Three lessons for designers, marketers, and leaders
The Coors Brewing Company was a relative latecomer to the light beer market among the major breweries in the United States. After briefly stagnating on the shelves, Coors Light, nowadays produced by the Coors Molson Beverage Company, is now the number two brand of beer sold in the US.
When Coors Light launched in its original buff-colored can, it was failing to distinguish itself from its elder sister brand, Coors Banquet, which adding to the confusion, had hitherto been marketed as America’s Fine Light Beer. Customers couldn’t tell the difference, and therefore, they were not picking up the new product.
To remedy that, Coors introduced the Coors Light’s Silver Bullet campaign. It has since become one of the most iconic and enduring pieces of Marketing Americana.
We examine this story from the perspective of two of its protagonists.
“The first Coors Light can’s design was way too close to Coors Banquet,” said Marc Barrios, then a graphical artist at Coors. “They just put the word ‘Light’ in there, at the bottom. And that was it.”
“I did something close to Coors Banquet, looking at it like it was a line extension. Then I looked at different colors. I thought: My God, this silver is kind of nice. It’s refreshing, it’s young,” Barrios said.
The new can stood out. The minimal tweaking of the design meant that Coors could save time in the approval of the graphic designs and manufacturing the new printing plates. And the silver background required one less color than the original design, which saved ink. Bill Coors, the CEO at the time, was keen on saving time and cost, and championed the new can.
It was a hit. And Barrios would eventually rise to head Creative Services at Coors. After leaving the company in the late 1980s, he would go on to work on the promotional material for major films, including Apollo 13, Space Jam, Jurassic Park, and Batman.
One day in the early 80s, Bill Coors’ daughter called him.
“Dad, you know what college kids are calling our beer can?” She asked him.
“A Silver Bullet,” she said.
College students were going to bars saying Hi-Ho. Silver Bullet, in the voice of the Lone Ranger, when asking the bartender for a can of Coors Light.
“What a tremendous idea! I couldn’t wait to get our people together the next morning, and tell them about the silver bullet. I couldn’t think about a better promotion,” Bill Coors thought to himself.
Next morning came. But as Bill shared his insights, eyes started rolling.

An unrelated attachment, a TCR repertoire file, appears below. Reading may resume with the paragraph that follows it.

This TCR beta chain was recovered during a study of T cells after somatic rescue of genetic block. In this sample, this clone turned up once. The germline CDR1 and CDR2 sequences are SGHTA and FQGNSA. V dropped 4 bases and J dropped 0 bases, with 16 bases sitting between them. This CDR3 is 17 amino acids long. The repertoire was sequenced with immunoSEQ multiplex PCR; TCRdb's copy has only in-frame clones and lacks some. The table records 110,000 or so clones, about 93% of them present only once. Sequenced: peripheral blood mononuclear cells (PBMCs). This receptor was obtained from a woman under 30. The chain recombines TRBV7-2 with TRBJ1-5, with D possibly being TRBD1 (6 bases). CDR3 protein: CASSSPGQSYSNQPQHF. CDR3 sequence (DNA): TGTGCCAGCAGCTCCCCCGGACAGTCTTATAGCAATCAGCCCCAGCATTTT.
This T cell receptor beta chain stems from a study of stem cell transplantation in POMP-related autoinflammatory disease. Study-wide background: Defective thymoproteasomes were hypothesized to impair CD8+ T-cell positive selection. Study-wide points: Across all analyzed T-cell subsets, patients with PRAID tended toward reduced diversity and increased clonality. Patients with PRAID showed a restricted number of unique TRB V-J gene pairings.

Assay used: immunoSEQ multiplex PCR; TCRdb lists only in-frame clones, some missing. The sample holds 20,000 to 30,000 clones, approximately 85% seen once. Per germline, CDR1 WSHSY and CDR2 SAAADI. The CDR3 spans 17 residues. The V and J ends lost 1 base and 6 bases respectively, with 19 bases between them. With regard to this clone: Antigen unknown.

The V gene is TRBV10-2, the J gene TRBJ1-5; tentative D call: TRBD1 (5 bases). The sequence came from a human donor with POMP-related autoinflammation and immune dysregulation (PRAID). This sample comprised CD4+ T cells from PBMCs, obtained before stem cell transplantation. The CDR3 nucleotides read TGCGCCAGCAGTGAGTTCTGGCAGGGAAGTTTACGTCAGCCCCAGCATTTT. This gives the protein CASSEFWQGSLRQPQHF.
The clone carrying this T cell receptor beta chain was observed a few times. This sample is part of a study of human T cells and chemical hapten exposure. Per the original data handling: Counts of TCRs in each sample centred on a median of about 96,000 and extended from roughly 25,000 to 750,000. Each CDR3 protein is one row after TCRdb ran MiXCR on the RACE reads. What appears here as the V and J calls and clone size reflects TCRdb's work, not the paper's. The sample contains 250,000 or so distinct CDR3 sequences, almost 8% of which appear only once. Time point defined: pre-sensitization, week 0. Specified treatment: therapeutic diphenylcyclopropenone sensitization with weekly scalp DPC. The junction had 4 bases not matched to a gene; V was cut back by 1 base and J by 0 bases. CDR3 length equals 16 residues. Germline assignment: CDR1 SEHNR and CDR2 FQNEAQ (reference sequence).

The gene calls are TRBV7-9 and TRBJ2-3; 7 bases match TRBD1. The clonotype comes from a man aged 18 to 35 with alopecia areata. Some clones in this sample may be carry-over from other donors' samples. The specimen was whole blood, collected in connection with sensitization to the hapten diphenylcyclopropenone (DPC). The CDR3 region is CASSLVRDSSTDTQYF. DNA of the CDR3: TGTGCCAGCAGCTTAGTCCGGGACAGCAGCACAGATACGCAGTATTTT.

“It was the NIH factor,” Bill Coors explained. “It’s a devastating factor everywhere. If it was not invented here, then it’s no damn good.“
Coors recognized that his team was not going to be receptive at the time. So, he dismissed the meeting. Two months later, his Vice President of Sales called excitedly. He wanted to present his team’s breakthrough idea for a marketing campaign for Coors Light to the Board.
Coors listened politely, congratulated the team on their brains, and sponsored the idea. Thus, The Silver Bullet campaign was born.
Constraints unleash creativity
Thinking outside the box has become such a cliché. But the truth is, if there is no box, there is no outside of it. By embracing the time and cost constraints he faced, and focusing on playing with what he could change, Marc Barrios came up with an iconic design that so effectively communicated the product’s lightness and freshness, that its legacy endures after more than 40 years.
Not Invented Here gets in the way of Customer Centricity
Good marketers have to be clever, and clever people often have big egos. But that big ego can also get in the way of a marketer’s most important function: To be customer-centric.
Smart marketers know when to put ego aside, and follow the lead of others. Brands live, first and foremost, in their customers’ heads. So, more often than not, the one to follow is no one other than the customer. In this case, it was the college kids who consumed their product that showed Coors the way.
Leaders that give credit to others can accomplish anything
As Chief Executive Officer, Bill Coors could have forced his ideas through in that first meeting. However, he realized that he needed his team’s full and willing support to execute on the idea, so chose to exercise leadership with restraint, and quietly influenced his key stakeholders instead.
And when they came around, he gave them all the credit.
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